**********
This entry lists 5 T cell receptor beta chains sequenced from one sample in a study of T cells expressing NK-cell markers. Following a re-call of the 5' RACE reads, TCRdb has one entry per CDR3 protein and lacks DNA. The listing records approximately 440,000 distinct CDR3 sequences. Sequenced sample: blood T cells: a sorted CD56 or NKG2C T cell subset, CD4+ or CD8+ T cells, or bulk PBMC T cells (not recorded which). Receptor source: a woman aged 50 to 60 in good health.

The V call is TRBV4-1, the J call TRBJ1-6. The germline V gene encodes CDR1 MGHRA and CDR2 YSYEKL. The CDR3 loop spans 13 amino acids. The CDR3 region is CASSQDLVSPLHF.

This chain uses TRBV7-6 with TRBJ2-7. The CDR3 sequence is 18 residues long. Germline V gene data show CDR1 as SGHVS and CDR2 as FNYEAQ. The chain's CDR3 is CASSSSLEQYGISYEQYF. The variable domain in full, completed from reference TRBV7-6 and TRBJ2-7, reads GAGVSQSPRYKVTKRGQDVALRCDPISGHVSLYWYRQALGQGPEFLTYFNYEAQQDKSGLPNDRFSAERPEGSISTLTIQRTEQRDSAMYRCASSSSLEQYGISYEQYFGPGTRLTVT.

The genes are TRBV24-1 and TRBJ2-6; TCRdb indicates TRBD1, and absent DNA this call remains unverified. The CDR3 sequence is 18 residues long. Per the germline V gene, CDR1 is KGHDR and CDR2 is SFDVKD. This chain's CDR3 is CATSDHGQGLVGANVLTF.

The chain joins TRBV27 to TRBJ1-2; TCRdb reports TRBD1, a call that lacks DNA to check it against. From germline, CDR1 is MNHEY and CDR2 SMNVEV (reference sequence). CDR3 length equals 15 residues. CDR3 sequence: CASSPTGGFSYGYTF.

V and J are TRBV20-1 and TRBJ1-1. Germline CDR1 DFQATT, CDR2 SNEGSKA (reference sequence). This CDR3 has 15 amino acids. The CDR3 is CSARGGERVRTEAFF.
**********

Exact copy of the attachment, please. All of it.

This entry lists 5 T cell receptor beta chains sequenced from one sample in a study of T cells expressing NK-cell markers. Following a re-call of the 5' RACE reads, TCRdb has one entry per CDR3 protein and lacks DNA. The listing records approximately 440,000 distinct CDR3 sequences. Sequenced sample: blood T cells: a sorted CD56 or NKG2C T cell subset, CD4+ or CD8+ T cells, or bulk PBMC T cells (not recorded which). Receptor source: a woman aged 50 to 60 in good health.

The V call is TRBV4-1, the J call TRBJ1-6. The germline V gene encodes CDR1 MGHRA and CDR2 YSYEKL. The CDR3 loop spans 13 amino acids. The CDR3 region is CASSQDLVSPLHF.

This chain uses TRBV7-6 with TRBJ2-7. The CDR3 sequence is 18 residues long. Germline V gene data show CDR1 as SGHVS and CDR2 as FNYEAQ. The chain's CDR3 is CASSSSLEQYGISYEQYF. The variable domain in full, completed from reference TRBV7-6 and TRBJ2-7, reads GAGVSQSPRYKVTKRGQDVALRCDPISGHVSLYWYRQALGQGPEFLTYFNYEAQQDKSGLPNDRFSAERPEGSISTLTIQRTEQRDSAMYRCASSSSLEQYGISYEQYFGPGTRLTVT.

The genes are TRBV24-1 and TRBJ2-6; TCRdb indicates TRBD1, and absent DNA this call remains unverified. The CDR3 sequence is 18 residues long. Per the germline V gene, CDR1 is KGHDR and CDR2 is SFDVKD. This chain's CDR3 is CATSDHGQGLVGANVLTF.

The chain joins TRBV27 to TRBJ1-2; TCRdb reports TRBD1, a call that lacks DNA to check it against. From germline, CDR1 is MNHEY and CDR2 SMNVEV (reference sequence). CDR3 length equals 15 residues. CDR3 sequence: CASSPTGGFSYGYTF.

V and J are TRBV20-1 and TRBJ1-1. Germline CDR1 DFQATT, CDR2 SNEGSKA (reference sequence). This CDR3 has 15 amino acids. The CDR3 is CSARGGERVRTEAFF.